I was visiting the Tom Kite-designed 36-hole Coco Beach Golf Club in Rio Grande, Puerto Rico, a few years ago and spotted this unique trailer being used by a landscape maintenance company while driving to the San Juan airport. The 10-cubic-foot True Temper Wheelbarrow’s handles and single front wheel and bracket were removed. The current wheels with pneumatic tires, axle, metal tongue piping/hitch, and metal steel strapping and pipe supports were bolted/welded together. It’s a nice, inexpensive idea using what appears to be all recycled parts and materials.
Hiding Visible Green’s Drainage Piping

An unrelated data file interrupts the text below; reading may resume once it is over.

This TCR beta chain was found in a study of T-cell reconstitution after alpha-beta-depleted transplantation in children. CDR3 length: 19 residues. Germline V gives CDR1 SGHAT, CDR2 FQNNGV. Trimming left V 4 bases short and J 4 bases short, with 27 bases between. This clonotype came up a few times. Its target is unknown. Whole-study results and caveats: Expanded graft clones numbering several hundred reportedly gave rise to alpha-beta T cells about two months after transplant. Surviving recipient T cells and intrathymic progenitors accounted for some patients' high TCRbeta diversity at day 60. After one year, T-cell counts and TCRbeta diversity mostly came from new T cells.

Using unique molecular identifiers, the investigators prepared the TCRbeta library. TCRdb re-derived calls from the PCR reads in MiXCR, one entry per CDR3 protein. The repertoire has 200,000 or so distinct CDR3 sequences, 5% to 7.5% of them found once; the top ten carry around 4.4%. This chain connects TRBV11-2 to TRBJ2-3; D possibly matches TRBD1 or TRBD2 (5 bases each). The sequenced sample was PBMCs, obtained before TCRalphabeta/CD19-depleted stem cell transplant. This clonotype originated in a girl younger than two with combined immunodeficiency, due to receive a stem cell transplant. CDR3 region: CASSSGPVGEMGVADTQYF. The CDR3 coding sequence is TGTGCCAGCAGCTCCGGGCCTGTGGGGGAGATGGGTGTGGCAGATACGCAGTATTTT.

XGD Systems green’s drainage piping on 6-foot centers do an excellent job of providing subsurface drainage on push-up constructed greens. The McCall Golf Club in Upper Darby, Pennsylvania, has seven greens with this system. During drought or when the greens are playing firm, fast and dry, the drainage piping trenches are visible, which the membership does not like to see. To solve this situation, superintendent David Visocan and chief of maintenance Mario Delligatti had their staff aerify with 3/8-inch diameter coring tines, along with ½-inch diameter deep coring tines, both procedures done twice per year. A Scotts AccuGreen 1000 Drop Spreader was modified with a thin piece of sheet metal, held in place with duct tape, so the material-flow was only a little wider than the drainage trench lines themselves. 70 percent Earthworks Renovate Plus and 30 percent Profile Soil Amendment blended together were applied into the aerifier holes in two directions after each aerification with the spreader flow calibrated all the way open. The amendments are then lightly broomed in. Earthworks 10-2-5 is applied at .25 lbs/N once a month along with the normal fertility program. This is the second season using this procedure and the membership has not said anything about them since. The spreader and materials were in inventory and it took about one hour for the modification. Jim Nagle is the club’s renovation architect.